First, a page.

Timothy Snyder writes: Last weekend Mikhail Khodorkovsky, the most famous of Russia’s political prisoners, spoke to tens of thousands of Ukrainians on the main square in Kiev, the Maidan. Khodorkovsky told them what they already knew: that Ukrainian citiznes from all walks of life, of all ethnicities, had suffered for and won their freedom in a revolution for dignity and decency.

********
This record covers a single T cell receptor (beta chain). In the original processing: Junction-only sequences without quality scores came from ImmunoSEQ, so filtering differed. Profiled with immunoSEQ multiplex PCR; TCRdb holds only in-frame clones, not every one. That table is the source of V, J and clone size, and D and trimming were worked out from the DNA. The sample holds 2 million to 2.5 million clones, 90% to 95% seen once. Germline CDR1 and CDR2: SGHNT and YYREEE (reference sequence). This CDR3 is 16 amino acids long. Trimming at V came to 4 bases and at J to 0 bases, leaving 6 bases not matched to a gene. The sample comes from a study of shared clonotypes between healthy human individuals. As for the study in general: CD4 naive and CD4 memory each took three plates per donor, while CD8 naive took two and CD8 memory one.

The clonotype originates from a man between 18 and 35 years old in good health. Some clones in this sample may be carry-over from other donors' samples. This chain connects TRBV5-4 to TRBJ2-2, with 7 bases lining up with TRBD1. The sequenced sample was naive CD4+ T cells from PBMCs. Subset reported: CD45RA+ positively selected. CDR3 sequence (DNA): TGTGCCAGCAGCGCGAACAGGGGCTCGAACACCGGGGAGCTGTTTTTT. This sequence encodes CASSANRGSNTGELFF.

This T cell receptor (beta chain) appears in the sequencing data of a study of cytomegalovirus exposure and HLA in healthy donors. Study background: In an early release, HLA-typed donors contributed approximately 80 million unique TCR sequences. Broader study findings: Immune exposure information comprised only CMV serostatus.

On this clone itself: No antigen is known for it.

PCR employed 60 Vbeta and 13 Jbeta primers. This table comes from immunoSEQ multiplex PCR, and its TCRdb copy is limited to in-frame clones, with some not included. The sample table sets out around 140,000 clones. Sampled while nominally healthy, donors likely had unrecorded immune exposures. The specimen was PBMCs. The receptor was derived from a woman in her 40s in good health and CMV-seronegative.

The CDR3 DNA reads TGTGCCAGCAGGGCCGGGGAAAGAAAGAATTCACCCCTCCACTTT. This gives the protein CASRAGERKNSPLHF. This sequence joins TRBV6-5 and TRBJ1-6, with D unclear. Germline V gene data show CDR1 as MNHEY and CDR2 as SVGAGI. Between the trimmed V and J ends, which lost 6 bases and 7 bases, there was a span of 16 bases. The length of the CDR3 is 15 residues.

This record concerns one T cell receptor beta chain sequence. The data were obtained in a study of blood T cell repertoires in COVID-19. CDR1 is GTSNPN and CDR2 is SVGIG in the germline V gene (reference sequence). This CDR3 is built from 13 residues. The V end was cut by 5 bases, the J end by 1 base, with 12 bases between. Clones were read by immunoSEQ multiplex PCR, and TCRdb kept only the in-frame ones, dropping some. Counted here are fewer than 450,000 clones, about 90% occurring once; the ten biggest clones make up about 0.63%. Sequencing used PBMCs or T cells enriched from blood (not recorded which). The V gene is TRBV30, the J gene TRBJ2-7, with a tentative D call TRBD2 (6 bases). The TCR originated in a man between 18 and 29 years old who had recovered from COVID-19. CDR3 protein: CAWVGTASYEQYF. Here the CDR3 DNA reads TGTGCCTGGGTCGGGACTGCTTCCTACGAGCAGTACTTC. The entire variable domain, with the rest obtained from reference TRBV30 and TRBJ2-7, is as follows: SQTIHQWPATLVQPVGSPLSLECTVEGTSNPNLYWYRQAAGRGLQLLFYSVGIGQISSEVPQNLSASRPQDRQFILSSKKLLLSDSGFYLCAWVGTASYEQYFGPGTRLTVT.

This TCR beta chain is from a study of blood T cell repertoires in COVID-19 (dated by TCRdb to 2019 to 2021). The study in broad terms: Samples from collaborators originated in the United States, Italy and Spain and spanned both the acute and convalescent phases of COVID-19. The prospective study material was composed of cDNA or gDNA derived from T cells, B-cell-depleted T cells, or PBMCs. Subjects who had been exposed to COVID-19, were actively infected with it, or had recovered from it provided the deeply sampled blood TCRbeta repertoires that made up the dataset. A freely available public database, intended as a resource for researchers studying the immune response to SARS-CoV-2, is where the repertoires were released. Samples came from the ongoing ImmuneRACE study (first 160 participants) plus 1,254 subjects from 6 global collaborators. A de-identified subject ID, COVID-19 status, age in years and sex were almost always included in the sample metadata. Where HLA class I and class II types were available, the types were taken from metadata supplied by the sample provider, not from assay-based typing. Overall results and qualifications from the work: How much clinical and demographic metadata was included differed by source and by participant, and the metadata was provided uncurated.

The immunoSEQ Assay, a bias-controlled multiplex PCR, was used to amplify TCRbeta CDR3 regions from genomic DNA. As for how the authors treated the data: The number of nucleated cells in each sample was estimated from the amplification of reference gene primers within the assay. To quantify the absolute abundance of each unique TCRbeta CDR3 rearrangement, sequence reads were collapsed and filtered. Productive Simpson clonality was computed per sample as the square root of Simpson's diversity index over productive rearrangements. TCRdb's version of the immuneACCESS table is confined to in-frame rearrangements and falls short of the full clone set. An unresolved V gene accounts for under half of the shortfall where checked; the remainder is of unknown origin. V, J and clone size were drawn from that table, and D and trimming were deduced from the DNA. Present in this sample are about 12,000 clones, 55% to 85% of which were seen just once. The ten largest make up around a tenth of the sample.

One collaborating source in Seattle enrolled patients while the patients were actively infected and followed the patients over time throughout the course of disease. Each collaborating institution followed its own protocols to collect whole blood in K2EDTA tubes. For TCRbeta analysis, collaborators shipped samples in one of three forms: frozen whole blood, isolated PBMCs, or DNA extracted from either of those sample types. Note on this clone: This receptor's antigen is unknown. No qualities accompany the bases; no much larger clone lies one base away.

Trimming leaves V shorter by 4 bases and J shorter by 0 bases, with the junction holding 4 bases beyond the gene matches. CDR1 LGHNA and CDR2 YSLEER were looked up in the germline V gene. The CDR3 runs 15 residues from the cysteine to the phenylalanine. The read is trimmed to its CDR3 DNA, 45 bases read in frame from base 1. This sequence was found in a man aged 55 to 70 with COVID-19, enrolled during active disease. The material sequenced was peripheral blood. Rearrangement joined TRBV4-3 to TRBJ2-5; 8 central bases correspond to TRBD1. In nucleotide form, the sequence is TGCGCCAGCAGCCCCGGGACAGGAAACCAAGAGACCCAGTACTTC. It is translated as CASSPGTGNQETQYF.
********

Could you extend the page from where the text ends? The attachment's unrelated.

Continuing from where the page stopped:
What language did Khodorkovsky speak in Kiev? Russian, of course, his native language, and a language most Ukrainians speak. Most Ukrainians are bilingual and many Ukrainians in Kiev speak Russian rather than Ukrainian at home. Ukrainians are cosmopolitan in a way that most of us are not. Unfortunately, we reward them for it by not noticing that they are bilingual, dividing them into groups of Russian- and Ukrainian-speakers, drawing the conclusion that there are two nations instead of one — and thereby preparing ourselves for Putin’s war propaganda. [Continue reading…]